The myth of perfection
Episode #6 of the course Mental exercises for beginner entrepreneurs by Genevieve LeMarchal
When I look back on the past several years, I have to admit, I have some regrets.
I know it’s popular to say, “Don’t regret anything because you learned from all of it.” But I’m just gonna be straight with you, I regret some things that happened. Or in many cases, things that didn’t happen.
To clarify, I regret things I didn’t do more than the things I did do.
For example, some things I didn’t do that I regret are:
• Not buying a house when I had the chance, before the real estate market went super nuts.
• Not studying abroad while in college (I graduated early instead), which I deeply regret.
• Not publishing content, building my list, and putting myself out there when I first felt that I had things to share with the world.
You see, I kind of tried. I wrote huge amounts of content that nobody ever saw. I built several websites that barely saw the light of day. I went in circles tweaking, adjusting, refining, and researching. It wasn’t good enough yet. Nothing was good enough, ever.
In reality, I was letting perfectionism paralyze me. I was using it as an excuse to mask my fear and avoid doing what I needed to do. And a dandy excuse it was.
There is a difference between having high standards for your work and being a perfectionist.
Reid Hoffman, the founder of LinkedIn, said, “If you’re not embarrassed by the first version of your product, you’ve launched too late.”
Most of us waste an enormous amount of time and miss opportunities for growth simply by allowing perfectionism to take over and keep us from getting our thing out there.
The longer we procrastinate and tell ourselves “it’s not good enough yet,” the worse it gets until NOTHING you create or build will be good enough, ever.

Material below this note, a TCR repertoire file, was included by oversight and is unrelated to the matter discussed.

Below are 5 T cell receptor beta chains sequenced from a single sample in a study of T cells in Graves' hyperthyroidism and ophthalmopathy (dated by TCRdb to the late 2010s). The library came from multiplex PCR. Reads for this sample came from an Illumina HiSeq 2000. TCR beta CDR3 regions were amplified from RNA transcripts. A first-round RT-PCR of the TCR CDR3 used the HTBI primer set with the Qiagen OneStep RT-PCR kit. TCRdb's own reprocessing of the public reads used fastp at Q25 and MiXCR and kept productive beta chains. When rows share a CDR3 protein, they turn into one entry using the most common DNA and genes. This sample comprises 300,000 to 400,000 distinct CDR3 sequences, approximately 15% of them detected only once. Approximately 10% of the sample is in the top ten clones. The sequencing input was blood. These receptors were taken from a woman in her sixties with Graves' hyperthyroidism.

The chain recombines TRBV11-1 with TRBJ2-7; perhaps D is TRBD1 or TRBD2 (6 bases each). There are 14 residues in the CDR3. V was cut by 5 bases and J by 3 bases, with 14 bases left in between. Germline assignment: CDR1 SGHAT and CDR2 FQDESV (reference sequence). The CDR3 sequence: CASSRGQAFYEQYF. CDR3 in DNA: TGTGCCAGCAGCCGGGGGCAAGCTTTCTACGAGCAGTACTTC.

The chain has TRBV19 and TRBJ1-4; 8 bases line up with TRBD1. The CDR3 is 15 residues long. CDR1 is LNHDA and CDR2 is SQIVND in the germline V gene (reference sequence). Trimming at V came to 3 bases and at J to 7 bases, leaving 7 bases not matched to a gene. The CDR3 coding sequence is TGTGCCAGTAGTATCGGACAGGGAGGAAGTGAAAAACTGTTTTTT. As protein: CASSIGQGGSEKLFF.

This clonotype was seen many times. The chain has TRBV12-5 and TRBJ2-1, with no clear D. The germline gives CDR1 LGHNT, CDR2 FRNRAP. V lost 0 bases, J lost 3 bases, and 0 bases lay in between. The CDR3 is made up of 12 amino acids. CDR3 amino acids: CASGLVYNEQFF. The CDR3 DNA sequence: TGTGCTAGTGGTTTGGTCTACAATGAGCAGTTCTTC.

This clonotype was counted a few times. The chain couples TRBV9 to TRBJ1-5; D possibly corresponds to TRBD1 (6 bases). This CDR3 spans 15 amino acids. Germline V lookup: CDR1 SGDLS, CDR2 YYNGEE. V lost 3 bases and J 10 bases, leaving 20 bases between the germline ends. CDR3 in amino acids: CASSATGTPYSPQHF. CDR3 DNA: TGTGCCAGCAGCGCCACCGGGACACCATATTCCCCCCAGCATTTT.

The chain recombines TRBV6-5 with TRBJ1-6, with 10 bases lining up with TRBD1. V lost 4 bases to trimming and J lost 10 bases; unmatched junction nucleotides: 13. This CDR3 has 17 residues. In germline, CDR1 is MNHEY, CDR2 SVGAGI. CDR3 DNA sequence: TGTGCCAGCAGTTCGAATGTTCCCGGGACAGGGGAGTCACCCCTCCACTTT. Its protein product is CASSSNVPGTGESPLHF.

The mean voices that lurk in your head will get louder and louder, striking fear into your psyche as they implore you to wait, to refine more, to not do the thing.
That is no way to live.
Here are three things to keep in mind when you are struggling with the dream-killing perfectionism monster.
• Take solace in reassuring yourself that you can (and will) tweak and iterate several times after you launch. Most people will never even see your “less than perfect” version.
• Even when you feel you are light years away from being where you want to be, nobody on the outside knows what your ultimate vision is. They don’t see the shortfall you’re seeing.
• Remember that most people will never launch a thing into the world anyway. Your friends and peers are probably so impressed that you’re even doing something, they aren’t going to see the warts. They just see you doing cool stuff.
Almost all the products we love, businesses that are dominating—and art, writing, services, music, you name it—all started off as something that deeply embarrassed the creator.
Is there anything that you are avoiding doing under the guise of “it’s not ready yet?” What has been on your plate for far too long that needs to see the light of day?
When you think of launching it, what comes up for you? What are you telling yourself that may not be true or may not even matter much at all?
I wrote this post a while back that got a lot of replies and comments: Anger Shows You What Sucks, Here is How to Use it For Good.
Similar to anger, perfectionism and procrastination show you what you are fearful of. I hope you find the article helpful.
“The Lean Startup: How Today’s Entrepreneurs Use Continuous Innovation to Create Radically Successful Businesses” by Eric Ries
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